Friday, November 01, 2013

Yours emotionally

Vartanama, Nov '13
By Pawan Dhall

October 10 was World Mental Health Day, and also the first of the five big days of this year’s Durga Puja festival, the biggest in Bengal and celebrated with verve in other parts of India as well. Quite a happy coincidence, for what emotional well-being is to mental health, Durga Puja is to the social health of Bengal. A sense of sharing, feasting, colour and warmth presides in a part of India that is constantly battling an image of social, educational, health and economic gloom.

The cynics may say that the times are not what they used to be and that people have turned self-centred – inherent in the ostentatious display of corporate-sponsored glitz in the Puja pandals (temporary fabricated structures) or in the showing off of new designer clothes every day of the Puja. But all said and done, good cheer imbues the autumn air as it just about begins to lose its load of humidity that Gangetic Bengal is infamous for. It is a time to fall in love, and to rise in spite of despair.

Photo credit: Pawan Dhall

One story of despair unfolded just 10 days before the launch of Varta blog in August, when this writer landed in hospital with a blood pressure-blood sugar tango of fall and rise. There were many provocations, but what seemed the strongest catalyst was an intense feeling of having touched a personal and professional low – worsened by an unhealthy dose of relaxants taken in pursuit of an elusive, restful sleep. No, this was not a suicide attempt, but it was a desperate effort to shut out the madding world. The world did shut out, only after I reached the hospital bed. Relief and sleep followed, though for so short a while.

The mental graph must have touched the lowest point when I woke up in a darkened hospital room, with an assortment of saline and other tubes poking my body. The first thought, with tears welling up, was where or what had I landed myself into? Was this to be the result of years of struggle? Why had people I had committed myself to turned against me? Where was the companion I had hoped would be with me at such a time? Did such a person even exist? What did I do to deserve this?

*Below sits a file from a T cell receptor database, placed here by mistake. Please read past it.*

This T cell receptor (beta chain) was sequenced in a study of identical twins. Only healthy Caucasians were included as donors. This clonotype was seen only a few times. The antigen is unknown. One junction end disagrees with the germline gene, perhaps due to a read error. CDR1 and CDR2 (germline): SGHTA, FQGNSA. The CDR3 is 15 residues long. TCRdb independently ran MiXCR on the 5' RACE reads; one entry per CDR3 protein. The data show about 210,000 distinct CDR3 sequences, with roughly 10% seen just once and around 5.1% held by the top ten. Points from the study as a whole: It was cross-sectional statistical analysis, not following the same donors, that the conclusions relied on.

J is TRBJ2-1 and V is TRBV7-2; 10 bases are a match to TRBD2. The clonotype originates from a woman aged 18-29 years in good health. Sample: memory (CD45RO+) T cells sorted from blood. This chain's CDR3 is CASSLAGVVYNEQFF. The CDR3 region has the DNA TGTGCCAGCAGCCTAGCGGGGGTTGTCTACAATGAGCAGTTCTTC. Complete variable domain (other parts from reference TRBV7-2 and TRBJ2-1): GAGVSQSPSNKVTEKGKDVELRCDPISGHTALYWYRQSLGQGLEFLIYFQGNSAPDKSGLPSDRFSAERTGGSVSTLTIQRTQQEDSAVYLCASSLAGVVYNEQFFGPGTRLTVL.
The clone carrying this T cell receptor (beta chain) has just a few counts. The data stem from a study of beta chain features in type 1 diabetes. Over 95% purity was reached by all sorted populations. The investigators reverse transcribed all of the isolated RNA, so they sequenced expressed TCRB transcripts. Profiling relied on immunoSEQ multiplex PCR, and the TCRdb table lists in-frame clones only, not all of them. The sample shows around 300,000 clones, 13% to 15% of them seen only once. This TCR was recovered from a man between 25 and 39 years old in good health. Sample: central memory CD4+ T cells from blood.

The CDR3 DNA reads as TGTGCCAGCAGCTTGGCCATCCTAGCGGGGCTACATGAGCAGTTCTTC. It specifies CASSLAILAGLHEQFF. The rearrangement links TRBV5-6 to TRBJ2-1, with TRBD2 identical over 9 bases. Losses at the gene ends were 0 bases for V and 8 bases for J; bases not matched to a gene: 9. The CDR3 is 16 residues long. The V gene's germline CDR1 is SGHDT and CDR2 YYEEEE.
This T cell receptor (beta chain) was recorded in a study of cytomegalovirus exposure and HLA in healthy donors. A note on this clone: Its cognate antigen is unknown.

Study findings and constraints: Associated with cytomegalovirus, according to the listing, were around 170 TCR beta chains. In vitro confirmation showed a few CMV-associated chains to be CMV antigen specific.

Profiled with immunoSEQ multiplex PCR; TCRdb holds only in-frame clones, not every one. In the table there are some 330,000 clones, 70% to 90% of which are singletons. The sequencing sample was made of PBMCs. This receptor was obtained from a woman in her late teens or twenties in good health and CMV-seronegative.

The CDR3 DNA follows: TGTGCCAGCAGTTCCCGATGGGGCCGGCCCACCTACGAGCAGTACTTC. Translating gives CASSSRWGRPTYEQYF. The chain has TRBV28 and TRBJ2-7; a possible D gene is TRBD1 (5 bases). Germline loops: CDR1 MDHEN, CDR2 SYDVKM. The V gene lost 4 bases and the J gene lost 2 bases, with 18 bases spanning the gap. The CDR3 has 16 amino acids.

My tears caught the attention of John (actual name forgotten), an attendant, who consoled me with sweet words: “Don’t cry, don’t be sad. We are here, your friends are here. If you cry, you’ll hurt yourself more.” The words were magic, and the graph must have started rising that moment onwards. I stopped crying, not the least because the tubes pricking my throat via my nostrils were not very sob-friendly. Also because I realized that companion or no companion, my colleagues, friends and family members were taking good care of me.

Later the same night, when a policeman dropped by to record my statement on why I had taken the relaxants, I was a trifle scared but also couldn’t help notice how fit and smart he was. Anyway, it felt pointless to name any agent provocateurs, and I explained that nobody had forced me to take the pills and that I had only wanted to relax, not kill myself. I wasn’t going to forget or forgive anyone in a hurry, but if I was going to rise again, it would be without the crutches of hitting back with petty revenge.